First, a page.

Freedom allows us to use the gifts of reason and intellect to choose good. Our reason and will can steer us to act in love when unified with God’s will, but they can also be compromised, and are, by the lingering concupiscence of original sin. Christ in the Garden of Gethsemane is the example of freedom perfectly united with God’s will. Since Jesus did not have original sin, he was able to perfectly submit to God the Father. We, on the other hand, are sinful and must harness our freedom to God, using Christ as our example and God’s grace as our strength.
Freedom bound to God brings peace, bound to anything else brings sin. Since we are free but concupiscent, our task is to grow in perfection, fighting off the desire to sin in choosing evil. As servants of Christ, our approach must be to form our right conscience. The sacraments, Scripture, prayer, the liturgy, charitable action, Christian reading, and contemplating the saints channel the grace for us to grow in perfection.
When in sin, our freedom fails. We must choose God, not the self. Our self-interest is the same as that of Adam and Eve in the Garden of Eden: We give in to lies in order to become our own masters of the universe. We must abandon the self and look to what is good and just, loving God above all as our Master and Creator and our neighbors as ourselves.
Voluntary bad choices assign personal responsibility. Every time we are given an option and choose what we know is wrong, we sin and are responsible for that free choice. But we who are in Christ are works in progress. Through God’s grace virtue, self-discipline, and formation of conscience guide us to control our seemingly impossible will, tethering our acts to God’s will.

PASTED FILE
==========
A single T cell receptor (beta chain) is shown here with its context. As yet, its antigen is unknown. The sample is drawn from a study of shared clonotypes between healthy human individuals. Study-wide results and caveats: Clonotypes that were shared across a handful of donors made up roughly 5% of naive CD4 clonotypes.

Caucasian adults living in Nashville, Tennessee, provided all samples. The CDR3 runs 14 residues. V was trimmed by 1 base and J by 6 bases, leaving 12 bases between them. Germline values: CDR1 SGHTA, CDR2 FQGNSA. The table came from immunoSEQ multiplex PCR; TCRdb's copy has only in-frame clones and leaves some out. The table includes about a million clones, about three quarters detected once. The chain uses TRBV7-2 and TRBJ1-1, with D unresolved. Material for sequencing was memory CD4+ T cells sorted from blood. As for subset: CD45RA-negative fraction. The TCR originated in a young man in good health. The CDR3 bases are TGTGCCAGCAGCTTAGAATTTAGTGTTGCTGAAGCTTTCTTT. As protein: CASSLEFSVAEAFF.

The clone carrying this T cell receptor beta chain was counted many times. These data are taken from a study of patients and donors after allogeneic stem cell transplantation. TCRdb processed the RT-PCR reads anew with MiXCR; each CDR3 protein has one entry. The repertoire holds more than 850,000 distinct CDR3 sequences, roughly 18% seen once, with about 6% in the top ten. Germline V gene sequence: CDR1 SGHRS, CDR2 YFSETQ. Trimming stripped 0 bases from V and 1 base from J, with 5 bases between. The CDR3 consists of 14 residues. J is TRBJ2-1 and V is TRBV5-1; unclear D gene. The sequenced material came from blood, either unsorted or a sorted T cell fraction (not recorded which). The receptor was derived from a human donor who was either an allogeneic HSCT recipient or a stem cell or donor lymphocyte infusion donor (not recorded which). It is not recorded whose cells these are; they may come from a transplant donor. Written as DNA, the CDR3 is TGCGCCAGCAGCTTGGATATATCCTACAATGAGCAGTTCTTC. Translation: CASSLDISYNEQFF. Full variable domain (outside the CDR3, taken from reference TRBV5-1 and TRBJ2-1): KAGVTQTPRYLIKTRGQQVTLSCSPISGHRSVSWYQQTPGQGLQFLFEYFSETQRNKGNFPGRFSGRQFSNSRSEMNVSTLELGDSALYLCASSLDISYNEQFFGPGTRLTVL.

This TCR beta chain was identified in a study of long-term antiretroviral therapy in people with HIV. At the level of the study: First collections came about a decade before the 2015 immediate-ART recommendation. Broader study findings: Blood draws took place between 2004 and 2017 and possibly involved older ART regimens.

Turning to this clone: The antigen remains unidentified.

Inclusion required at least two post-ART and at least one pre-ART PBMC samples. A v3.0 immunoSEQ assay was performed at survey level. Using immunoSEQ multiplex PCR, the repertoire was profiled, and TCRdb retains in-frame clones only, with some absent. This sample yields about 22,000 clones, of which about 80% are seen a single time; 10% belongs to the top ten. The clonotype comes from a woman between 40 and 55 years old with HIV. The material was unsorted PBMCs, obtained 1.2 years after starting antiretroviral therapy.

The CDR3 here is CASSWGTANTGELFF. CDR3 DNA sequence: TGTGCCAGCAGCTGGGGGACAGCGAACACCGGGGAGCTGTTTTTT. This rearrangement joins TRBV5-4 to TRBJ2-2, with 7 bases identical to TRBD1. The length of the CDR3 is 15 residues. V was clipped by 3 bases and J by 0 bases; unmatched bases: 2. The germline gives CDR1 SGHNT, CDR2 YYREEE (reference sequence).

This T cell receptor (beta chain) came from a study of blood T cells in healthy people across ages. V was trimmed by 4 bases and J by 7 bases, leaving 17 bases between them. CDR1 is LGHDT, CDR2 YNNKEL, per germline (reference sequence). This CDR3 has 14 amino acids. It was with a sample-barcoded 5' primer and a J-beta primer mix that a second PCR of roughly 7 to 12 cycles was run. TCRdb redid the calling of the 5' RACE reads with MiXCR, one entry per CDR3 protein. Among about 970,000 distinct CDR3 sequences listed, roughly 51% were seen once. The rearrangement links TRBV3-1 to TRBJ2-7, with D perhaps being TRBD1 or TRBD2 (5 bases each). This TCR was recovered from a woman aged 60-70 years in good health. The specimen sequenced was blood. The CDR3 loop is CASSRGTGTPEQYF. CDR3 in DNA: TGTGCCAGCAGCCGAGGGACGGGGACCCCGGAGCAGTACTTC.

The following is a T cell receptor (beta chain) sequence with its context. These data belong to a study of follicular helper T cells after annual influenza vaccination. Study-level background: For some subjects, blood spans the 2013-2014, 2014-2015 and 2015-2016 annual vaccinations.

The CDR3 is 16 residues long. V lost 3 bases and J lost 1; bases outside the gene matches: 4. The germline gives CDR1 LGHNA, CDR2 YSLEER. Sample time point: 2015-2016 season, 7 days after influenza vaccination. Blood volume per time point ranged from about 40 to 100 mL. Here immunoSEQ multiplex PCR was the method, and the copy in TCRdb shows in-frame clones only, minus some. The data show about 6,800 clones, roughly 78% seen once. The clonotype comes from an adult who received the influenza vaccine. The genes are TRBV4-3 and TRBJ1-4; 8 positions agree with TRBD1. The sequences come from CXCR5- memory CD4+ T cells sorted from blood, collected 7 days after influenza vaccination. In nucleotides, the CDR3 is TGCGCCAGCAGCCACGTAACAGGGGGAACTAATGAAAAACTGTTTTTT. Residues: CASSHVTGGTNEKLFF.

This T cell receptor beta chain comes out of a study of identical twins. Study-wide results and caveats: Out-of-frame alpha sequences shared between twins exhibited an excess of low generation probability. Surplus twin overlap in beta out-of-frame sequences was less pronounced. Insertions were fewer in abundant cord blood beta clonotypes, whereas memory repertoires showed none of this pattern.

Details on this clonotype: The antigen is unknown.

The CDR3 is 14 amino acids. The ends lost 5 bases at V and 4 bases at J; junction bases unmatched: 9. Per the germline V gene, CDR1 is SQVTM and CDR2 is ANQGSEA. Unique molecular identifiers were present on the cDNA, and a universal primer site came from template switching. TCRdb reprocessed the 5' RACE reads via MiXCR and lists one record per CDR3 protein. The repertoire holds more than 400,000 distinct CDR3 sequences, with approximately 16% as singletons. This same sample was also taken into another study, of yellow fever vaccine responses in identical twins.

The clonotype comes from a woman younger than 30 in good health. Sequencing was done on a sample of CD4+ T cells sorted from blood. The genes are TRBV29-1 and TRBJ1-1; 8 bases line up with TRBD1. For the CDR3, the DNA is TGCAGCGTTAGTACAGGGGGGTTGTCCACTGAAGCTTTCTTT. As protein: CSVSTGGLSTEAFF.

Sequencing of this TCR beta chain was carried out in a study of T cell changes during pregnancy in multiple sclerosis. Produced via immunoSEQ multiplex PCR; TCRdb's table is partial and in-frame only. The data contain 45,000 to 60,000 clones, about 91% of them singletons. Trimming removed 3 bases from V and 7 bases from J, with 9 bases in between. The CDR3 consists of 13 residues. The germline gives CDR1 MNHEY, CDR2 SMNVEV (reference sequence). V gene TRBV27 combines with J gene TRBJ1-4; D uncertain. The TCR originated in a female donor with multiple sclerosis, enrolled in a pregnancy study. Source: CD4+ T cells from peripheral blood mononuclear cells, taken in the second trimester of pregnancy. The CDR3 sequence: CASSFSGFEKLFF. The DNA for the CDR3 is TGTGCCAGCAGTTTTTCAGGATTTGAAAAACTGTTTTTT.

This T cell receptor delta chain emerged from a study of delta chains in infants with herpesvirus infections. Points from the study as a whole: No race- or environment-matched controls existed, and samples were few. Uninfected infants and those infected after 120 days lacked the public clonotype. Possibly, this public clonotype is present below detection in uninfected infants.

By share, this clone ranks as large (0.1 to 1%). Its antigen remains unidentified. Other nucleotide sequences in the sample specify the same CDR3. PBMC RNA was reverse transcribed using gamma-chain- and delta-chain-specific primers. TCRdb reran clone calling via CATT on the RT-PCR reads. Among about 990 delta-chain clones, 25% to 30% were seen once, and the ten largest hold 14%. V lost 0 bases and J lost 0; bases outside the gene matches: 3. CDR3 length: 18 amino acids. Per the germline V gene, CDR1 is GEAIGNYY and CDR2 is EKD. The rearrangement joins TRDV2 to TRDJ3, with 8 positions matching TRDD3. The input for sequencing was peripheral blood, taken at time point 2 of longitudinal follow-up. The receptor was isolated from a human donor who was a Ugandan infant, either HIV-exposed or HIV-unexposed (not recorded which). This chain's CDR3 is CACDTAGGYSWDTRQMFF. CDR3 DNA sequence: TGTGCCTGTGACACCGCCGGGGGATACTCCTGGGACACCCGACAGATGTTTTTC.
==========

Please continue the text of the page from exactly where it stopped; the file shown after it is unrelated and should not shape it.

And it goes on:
Our responsibility diminishes or disappears in circumstances beyond our control, circumstances that hinder the element of free, willful choice.
When we choose willfully to act against our right conscience, we are freely choosing to do what is wrong, and, therefore, the action is ascribed to us. Even when we are negligent, lazily failing to do the research and homework on an issue and as a result make a wrong choice, we are responsible, for it could have been prevented by tending to our responsibilities.
We are not ascribed responsibility when a bad outcome happens about which we did not know or foresee. If we could not have done anything to prevent the bad outcome, then it is not imputable to us. Willful knowledge and choice are key components to exercising our freedom.